You’ve probably seen them when you’re doing your shopping or in a public area. The ubiquitous “orange cones” that tell you to be careful of a nearby hazard. Placed on floors for a number of reasons, the sign is there to warn you of a danger that could cause you to slip and fall or otherwise get hurt.
The floor could have been freshly mopped after a spill, and an employee placed the sign to warn shoppers about the wet floor. But if the floor is dry, you may be wondering why it was still there.
Does it mean the store isn’t responsible for injuries if there is a sign on the floor?
Duty And Standard Of Care
Owners, managers and employees of shops are required to keep their business safe for visitors, employees, and others who may have a reason to be there. Should a hazard arise, such as a spill, they are required to either remedy the situation or put up signage that warns of the hazard, such as the orange cones. If the owner, manager, or employees neglected to either warn invited visitors of a dangerous condition, remedy or repair it, they can be held liable for your injuries.
The store is liable for a slip and fall if they were negligent, and if your injuries were caused as a direct result of the negligence, such as not clearing a floor of liquid or debris or putting up the signs in a timely manner.
As an injured plaintiff, your job will be to prove that the other party was negligent, and that they knew or should have known about the hazard so that they could put up a warning sign. The longer the hazard existed without the benefit of a warning, the more likely you’ll be able to prove the store’s negligence.
Responsibility In A Slip and Fall Accident
A warning sign is intended to let everyone who enters know that there is a hazard nearby, and to be careful. While most stores put up a sign whenever there is a problem or hazard, some hazards may be so obvious that a sign may not be necessary. It’s up to the store’s employees or managers to determine the need. However, just putting up floor signs isn’t enough to completely absolve a store owner of negligence and/or liability.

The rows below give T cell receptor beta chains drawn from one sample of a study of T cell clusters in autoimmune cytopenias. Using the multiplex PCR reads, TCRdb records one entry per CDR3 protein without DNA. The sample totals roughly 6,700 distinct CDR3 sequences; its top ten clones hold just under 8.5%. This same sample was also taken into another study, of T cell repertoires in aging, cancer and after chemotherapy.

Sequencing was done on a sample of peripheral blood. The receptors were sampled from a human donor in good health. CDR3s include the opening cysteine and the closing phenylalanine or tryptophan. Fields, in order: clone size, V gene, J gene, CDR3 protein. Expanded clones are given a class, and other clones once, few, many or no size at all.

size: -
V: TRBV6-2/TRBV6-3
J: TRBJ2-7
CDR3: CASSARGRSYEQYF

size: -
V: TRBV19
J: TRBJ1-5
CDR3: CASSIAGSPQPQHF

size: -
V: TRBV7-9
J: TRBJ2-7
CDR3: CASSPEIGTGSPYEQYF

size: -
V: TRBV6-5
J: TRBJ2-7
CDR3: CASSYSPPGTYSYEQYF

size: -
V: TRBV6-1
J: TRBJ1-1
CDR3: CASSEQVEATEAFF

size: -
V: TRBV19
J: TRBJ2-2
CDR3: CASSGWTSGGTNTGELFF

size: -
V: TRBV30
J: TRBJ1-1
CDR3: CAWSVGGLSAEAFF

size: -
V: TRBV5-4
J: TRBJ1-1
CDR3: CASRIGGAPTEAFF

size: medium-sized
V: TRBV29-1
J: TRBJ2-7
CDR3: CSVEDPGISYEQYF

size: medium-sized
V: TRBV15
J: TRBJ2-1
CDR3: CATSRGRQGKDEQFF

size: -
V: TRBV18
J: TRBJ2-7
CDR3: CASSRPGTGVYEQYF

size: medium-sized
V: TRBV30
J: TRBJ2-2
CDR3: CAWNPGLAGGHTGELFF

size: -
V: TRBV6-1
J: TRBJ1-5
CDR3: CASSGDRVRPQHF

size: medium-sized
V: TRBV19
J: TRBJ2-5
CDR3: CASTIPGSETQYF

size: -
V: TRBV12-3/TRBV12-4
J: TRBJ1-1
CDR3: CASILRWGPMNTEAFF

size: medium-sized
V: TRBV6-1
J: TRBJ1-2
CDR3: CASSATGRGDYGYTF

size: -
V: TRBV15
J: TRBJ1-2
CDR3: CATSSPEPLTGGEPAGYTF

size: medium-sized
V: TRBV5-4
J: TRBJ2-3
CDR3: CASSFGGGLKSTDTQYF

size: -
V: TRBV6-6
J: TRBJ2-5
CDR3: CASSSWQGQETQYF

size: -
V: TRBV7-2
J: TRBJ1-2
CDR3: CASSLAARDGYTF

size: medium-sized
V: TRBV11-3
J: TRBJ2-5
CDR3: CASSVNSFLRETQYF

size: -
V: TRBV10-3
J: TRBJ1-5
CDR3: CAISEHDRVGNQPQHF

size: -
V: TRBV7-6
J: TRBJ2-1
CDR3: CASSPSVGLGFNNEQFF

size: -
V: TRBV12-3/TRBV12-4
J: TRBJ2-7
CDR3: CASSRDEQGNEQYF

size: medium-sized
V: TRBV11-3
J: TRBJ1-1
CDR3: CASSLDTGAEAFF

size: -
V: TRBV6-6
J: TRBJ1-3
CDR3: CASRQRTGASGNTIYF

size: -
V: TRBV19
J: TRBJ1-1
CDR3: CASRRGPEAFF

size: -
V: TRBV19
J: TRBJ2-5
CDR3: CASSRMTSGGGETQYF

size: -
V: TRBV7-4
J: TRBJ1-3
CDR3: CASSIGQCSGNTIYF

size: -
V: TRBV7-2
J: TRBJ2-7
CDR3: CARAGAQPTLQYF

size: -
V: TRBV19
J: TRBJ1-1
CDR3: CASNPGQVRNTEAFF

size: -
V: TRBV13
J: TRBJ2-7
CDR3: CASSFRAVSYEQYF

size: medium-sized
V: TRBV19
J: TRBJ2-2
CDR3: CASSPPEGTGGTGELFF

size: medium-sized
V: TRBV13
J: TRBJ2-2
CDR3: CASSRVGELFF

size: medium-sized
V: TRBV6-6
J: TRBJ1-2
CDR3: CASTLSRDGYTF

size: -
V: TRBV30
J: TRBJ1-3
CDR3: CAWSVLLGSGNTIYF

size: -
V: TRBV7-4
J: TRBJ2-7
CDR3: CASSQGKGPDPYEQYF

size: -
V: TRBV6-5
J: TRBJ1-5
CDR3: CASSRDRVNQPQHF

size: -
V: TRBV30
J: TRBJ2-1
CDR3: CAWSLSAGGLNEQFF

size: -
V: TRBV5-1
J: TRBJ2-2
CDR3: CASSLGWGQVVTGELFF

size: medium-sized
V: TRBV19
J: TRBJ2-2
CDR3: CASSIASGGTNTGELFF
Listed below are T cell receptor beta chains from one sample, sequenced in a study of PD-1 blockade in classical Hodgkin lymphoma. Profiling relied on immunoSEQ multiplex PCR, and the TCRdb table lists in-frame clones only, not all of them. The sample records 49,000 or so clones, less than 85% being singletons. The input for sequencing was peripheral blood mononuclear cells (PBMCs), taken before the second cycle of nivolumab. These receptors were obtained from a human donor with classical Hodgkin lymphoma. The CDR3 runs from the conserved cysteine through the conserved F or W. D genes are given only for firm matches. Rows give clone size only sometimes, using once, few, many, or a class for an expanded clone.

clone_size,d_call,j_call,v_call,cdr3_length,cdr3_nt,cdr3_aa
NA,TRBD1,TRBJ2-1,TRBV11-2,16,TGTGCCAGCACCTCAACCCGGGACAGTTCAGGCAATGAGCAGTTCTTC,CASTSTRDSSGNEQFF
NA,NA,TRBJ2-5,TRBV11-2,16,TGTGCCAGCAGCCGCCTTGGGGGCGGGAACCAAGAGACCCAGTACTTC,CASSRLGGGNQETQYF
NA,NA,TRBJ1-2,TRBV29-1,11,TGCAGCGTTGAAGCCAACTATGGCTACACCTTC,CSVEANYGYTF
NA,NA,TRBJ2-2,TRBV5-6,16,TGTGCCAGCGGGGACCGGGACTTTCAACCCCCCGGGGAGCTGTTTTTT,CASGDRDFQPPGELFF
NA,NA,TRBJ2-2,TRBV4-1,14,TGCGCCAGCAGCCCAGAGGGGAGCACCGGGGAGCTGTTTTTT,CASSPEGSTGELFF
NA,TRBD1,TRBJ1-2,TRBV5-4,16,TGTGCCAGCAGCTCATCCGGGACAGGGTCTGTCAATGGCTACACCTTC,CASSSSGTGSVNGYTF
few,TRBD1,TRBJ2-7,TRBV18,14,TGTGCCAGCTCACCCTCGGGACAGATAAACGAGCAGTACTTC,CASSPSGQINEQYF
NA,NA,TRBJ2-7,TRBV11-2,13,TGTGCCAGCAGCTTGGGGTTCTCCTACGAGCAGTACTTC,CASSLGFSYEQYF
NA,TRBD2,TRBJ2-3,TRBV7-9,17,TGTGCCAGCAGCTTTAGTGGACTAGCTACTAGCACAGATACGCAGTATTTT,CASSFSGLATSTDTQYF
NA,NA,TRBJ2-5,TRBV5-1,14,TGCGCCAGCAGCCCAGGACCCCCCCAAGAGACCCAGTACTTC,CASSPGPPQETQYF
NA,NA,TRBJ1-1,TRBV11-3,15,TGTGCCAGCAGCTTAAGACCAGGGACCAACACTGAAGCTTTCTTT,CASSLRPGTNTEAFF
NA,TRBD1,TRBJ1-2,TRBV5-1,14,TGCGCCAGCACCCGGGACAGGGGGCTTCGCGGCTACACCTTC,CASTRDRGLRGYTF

The responsibility for the sign lies with the individuals in control of the property or business once they discover the hazard. Depending on the nature of the hazard, the next step is to correct it. For instance, the slick floor can be quickly remedied by an employee or two with a mop after the store erects a sign.
But for a hazard that requires more to correct, such as a leaking air conditioner, refrigeration, or freezer unit, the sign will also need to be accompanied by regular mopping and a call to a repair company. If the store simply put up the sign and never bothered to get the unit repaired, the sign becomes superfluous, and doesn’t actually serve a purpose.
Warning signs are effective only if they notify visitors that there is a danger they need to be aware of. If a sign is too small, isn’t readable, or isn’t in an obvious place that notifies visitors of the danger, it wouldn’t be sufficient to make them aware. If someone is injured as a result of inadequate signage, the owner may still be liable for any slip-and-fall injuries that result from the hazard, because the visitor was not sufficiently notified of the hazard in the area.
Hoffmaier & Hoffmaier—A New York Slip And Fall Accident Law Firm
Slip and fall accidents can happen anywhere in New York City, any time, especially in the winter months with ice, snow, and freezing rain.
After a slip and fall, you may need legal help while recovering from your injuries. Call us at (212) 777-9400 (or use our online contact form.) Hoffmaier & Hoffmaier is a family-owned personal injury law firm, with more than 26 years of experience helping New Yorkers recover from injuries. Our contingency fee arrangement means we don’t get paid until you are, whether we settle your case or take it to court.